Airframe and power plant technicians need an associate's or a bachelor's degree in aviation maintenance management, aviation technology, or a similar field. The Federal Aviation Administration (FAA) provides a list of approved programs, many of which offer separate programs in airframe and power plant maintenance areas. Some schools offer a combined program resulting in an airframe and power plant (A&P) certification. Others offer 2-year associate's degree programs, which include a general education core in addition to A&P certification courses.

Airframe maintenance programs cover topics in electronics and instruments, flight control rigging, hydraulics, aircraft structure repair, and landing gear. Power plant maintenance programs include topics in induction systems and components, turbine and reciprocating engines, ignition and fuel metering, repair and lubrication, and the theory of operation.

Some schools offer 4-year bachelor's degree programs in aircraft maintenance. In addition to A&P certification courses, they usually includes courses in aviation law, communication, and management, and more extensive training in computers and math. Advanced maintenance topics, such as non-destructive testing of aviation parts and the use of advanced composites in larger aircrafts, are also covered. Graduates may qualify for management and leadership positions.

Step 2: Experience

Airframe and power plant technicians who work for 18 months under the supervision of a certified mechanic can qualify for an individual airframe or a power plant certification; 30 months can lead to a combined certification. Military service performed in an occupational specialty approved by the FAA and documented for proof of completion can also qualify as experience.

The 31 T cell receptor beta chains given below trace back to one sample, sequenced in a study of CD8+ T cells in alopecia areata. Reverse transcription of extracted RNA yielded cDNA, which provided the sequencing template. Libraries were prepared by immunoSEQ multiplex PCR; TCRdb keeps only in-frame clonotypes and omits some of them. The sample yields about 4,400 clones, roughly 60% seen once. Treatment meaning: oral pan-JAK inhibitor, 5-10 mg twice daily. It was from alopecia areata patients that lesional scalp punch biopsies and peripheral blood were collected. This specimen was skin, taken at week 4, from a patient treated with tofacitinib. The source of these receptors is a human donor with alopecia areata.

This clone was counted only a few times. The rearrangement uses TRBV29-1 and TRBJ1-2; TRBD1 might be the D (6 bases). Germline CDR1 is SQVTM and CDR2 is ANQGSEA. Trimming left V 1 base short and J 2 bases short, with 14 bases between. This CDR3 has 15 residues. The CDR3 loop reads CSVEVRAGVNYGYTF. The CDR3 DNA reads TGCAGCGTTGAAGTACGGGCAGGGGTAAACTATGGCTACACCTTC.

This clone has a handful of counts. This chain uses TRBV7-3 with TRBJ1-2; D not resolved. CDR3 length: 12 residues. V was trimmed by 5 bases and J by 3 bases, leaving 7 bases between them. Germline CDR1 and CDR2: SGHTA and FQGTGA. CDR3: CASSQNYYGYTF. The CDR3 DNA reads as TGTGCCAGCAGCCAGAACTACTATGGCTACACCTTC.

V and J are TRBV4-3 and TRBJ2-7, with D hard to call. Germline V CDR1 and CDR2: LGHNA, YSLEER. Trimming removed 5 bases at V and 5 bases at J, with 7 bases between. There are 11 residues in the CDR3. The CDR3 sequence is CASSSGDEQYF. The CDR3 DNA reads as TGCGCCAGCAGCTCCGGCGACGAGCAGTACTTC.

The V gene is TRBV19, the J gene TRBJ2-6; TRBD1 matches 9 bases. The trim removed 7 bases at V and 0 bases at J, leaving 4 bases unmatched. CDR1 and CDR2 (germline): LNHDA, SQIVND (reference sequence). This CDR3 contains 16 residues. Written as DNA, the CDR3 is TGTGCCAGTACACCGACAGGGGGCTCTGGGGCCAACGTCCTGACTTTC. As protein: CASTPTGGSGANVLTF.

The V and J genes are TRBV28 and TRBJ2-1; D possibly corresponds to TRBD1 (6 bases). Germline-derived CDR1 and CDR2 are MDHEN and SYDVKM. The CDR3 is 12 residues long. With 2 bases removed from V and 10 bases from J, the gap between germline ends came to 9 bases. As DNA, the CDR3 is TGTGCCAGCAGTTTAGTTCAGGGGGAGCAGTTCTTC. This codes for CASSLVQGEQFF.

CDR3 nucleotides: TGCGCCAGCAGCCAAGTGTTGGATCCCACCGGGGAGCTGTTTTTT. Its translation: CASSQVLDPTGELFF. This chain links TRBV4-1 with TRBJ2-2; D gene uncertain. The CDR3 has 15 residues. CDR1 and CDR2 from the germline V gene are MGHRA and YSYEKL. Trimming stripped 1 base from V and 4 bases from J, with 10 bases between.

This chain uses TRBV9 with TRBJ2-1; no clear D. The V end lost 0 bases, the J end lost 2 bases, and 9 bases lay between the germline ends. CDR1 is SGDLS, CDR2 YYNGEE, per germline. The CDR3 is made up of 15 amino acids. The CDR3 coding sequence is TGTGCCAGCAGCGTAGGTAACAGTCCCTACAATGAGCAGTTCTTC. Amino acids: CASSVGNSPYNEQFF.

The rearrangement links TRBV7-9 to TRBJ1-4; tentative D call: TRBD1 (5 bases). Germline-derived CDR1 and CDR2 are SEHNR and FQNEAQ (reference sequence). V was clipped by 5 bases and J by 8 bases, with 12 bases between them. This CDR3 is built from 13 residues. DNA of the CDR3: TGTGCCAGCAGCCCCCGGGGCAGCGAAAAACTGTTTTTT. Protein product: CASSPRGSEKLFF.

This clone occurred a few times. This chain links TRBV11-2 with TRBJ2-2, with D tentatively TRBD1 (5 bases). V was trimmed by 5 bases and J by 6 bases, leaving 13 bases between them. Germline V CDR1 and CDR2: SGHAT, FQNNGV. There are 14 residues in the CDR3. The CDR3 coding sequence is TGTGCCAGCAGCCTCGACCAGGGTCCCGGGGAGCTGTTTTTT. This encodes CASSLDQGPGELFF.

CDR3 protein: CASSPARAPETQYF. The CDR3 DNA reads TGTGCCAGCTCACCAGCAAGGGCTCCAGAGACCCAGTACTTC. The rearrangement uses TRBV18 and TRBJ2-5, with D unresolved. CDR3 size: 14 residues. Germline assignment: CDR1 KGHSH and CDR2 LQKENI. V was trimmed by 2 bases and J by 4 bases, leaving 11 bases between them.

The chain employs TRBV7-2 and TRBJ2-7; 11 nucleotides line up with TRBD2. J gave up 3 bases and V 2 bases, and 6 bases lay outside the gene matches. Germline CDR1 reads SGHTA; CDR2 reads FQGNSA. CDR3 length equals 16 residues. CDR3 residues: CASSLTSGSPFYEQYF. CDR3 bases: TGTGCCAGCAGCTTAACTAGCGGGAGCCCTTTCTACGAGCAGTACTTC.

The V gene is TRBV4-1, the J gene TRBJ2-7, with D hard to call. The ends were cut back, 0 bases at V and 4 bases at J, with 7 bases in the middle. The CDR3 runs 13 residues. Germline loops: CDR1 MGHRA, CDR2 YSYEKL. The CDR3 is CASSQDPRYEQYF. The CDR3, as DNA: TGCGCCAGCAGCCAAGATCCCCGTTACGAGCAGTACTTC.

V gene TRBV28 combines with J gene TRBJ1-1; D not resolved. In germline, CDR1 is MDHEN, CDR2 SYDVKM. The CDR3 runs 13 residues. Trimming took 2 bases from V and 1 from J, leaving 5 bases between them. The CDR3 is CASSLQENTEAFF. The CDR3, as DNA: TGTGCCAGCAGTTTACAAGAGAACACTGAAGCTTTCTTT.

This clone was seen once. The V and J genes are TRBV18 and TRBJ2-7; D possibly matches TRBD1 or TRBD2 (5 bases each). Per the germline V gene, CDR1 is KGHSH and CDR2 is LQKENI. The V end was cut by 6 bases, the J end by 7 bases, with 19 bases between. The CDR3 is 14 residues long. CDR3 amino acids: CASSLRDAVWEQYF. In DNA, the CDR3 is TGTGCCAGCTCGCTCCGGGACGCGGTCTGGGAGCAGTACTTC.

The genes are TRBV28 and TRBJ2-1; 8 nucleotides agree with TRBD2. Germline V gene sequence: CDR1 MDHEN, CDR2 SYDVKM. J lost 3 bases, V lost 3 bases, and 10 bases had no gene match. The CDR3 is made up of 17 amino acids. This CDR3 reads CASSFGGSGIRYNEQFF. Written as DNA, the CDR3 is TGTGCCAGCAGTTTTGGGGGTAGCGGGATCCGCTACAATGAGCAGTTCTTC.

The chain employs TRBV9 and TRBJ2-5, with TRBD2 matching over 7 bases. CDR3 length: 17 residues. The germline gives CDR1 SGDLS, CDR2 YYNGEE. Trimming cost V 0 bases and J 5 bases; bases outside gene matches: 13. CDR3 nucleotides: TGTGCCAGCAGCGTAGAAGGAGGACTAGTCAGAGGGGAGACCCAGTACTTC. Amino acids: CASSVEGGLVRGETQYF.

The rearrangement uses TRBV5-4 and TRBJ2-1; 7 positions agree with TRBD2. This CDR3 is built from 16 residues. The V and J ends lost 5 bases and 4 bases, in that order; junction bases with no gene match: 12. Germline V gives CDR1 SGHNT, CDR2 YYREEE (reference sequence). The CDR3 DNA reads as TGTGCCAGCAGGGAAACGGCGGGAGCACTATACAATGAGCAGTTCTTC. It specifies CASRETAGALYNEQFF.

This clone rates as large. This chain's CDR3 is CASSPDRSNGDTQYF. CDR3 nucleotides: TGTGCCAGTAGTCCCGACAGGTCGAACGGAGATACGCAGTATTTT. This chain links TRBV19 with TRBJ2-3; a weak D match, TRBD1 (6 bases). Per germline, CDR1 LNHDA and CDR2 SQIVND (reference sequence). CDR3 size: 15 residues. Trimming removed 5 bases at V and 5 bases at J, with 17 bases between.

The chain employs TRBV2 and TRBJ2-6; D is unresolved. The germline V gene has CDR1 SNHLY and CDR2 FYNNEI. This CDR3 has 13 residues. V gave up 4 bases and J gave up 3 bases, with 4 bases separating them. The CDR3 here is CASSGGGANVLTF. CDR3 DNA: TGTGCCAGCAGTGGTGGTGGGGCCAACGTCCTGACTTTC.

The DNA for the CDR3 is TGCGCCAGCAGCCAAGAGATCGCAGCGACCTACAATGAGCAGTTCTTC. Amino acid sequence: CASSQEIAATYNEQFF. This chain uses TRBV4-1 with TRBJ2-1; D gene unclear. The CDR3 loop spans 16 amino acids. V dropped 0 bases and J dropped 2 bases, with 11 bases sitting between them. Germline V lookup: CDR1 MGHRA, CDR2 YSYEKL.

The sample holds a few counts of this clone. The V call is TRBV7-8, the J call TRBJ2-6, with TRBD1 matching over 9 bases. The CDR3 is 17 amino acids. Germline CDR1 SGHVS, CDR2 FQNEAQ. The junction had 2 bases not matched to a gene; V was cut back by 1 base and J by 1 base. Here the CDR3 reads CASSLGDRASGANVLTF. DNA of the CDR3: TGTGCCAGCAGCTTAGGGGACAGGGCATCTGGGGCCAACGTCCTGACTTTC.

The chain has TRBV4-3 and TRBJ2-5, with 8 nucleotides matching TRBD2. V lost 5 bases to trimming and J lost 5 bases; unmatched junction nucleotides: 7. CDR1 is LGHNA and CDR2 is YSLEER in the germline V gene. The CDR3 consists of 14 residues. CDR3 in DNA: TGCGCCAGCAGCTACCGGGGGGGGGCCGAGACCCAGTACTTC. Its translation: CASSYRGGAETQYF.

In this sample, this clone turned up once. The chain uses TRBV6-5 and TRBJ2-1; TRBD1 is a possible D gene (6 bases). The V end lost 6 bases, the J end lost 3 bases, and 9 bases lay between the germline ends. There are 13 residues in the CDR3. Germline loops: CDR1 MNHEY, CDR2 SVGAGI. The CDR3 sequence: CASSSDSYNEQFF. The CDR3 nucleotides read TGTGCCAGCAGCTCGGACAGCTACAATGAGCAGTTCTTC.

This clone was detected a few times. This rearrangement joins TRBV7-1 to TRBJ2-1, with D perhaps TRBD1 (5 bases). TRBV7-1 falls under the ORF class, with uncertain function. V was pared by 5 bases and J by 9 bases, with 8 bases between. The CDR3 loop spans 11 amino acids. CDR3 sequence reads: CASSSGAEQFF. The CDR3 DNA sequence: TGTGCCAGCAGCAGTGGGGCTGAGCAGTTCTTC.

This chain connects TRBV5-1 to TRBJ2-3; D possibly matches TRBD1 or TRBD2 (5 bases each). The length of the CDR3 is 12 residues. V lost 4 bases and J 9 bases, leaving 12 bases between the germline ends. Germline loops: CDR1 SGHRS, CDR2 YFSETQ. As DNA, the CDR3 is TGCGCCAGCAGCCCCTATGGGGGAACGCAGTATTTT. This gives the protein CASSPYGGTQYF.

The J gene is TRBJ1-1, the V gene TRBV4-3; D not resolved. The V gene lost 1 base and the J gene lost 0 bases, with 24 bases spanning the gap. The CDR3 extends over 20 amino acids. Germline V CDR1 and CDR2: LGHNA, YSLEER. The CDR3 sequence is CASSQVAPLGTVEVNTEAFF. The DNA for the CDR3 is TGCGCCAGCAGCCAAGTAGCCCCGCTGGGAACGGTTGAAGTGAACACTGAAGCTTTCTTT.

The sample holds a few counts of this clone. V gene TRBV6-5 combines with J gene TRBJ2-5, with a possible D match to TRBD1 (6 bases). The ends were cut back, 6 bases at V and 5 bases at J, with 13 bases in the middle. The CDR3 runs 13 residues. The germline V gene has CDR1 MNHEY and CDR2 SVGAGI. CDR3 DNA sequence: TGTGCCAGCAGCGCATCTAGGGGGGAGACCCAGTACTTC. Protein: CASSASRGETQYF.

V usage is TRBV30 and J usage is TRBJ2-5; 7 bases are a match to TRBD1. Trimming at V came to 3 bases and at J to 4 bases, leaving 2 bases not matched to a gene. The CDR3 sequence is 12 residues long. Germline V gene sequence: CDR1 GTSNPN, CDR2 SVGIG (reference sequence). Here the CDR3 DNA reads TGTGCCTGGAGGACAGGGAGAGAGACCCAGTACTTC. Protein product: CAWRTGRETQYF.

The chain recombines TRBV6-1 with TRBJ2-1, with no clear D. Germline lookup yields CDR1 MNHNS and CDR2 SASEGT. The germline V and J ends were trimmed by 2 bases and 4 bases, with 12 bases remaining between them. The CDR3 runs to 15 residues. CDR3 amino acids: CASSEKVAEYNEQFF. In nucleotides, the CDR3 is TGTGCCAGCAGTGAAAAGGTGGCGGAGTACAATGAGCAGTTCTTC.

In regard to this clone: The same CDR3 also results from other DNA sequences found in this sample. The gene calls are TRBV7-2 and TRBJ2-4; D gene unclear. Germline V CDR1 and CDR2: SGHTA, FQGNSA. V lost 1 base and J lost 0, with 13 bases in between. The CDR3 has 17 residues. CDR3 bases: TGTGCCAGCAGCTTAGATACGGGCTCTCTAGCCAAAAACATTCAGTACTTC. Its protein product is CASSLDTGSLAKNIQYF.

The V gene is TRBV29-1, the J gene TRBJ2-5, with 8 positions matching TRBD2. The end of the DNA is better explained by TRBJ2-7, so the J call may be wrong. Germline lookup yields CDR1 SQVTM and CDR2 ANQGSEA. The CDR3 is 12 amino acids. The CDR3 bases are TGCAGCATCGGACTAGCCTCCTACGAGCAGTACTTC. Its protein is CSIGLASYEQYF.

Step 3: FAA Exams

After successfully completing an approved program or the required work experience, aspiring airframe and power plant technicians can apply for permission to take one of the FAA written exams. There are three separate exams that cover airframe mechanics, power plant mechanics, or both airframe and power plant mechanics. Exams are administered electronically at designated test centers across the United States.

Within 24 months of passing a written exam, candidates can take the oral and practical exams that can qualify them for a mechanic's certification. A list of designated mechanic examiners can be found at local FAA offices or its website. The oral and practical exams cover technical subject areas. The exams for the airframe and power plant mechanics sections takes eight hours each. Candidates are tested on their ability to perform practical tasks. For example, the power plant section requires candidates to perform satisfactory repairs and alterations to propellers.

Success Tip:

  • Keep certification current. Airframe and power plant technicians must attend a continuing education refresher course every two years and complete a repair or inspection every three months. Employers or other manufacturers offer refresher courses.

Step 4: Advancement

Airframe and power plant technicians can advance to positions as supervisors or leads, which is more likely if they have an inspector's authorization (IA), along with breadth of experience and knowledge. There are a number of maintenance and repair specialist certifications for airframe and power plant technicians that can help them qualify for these positions.

Let's review. Completing an FAA-approved associate's and/or bachelor's degree program and passing certification exams can help airframe and power plant technicians qualify for positions. The average yearly salary for aircraft mechanics and service technicians in May 2015 was $60,160.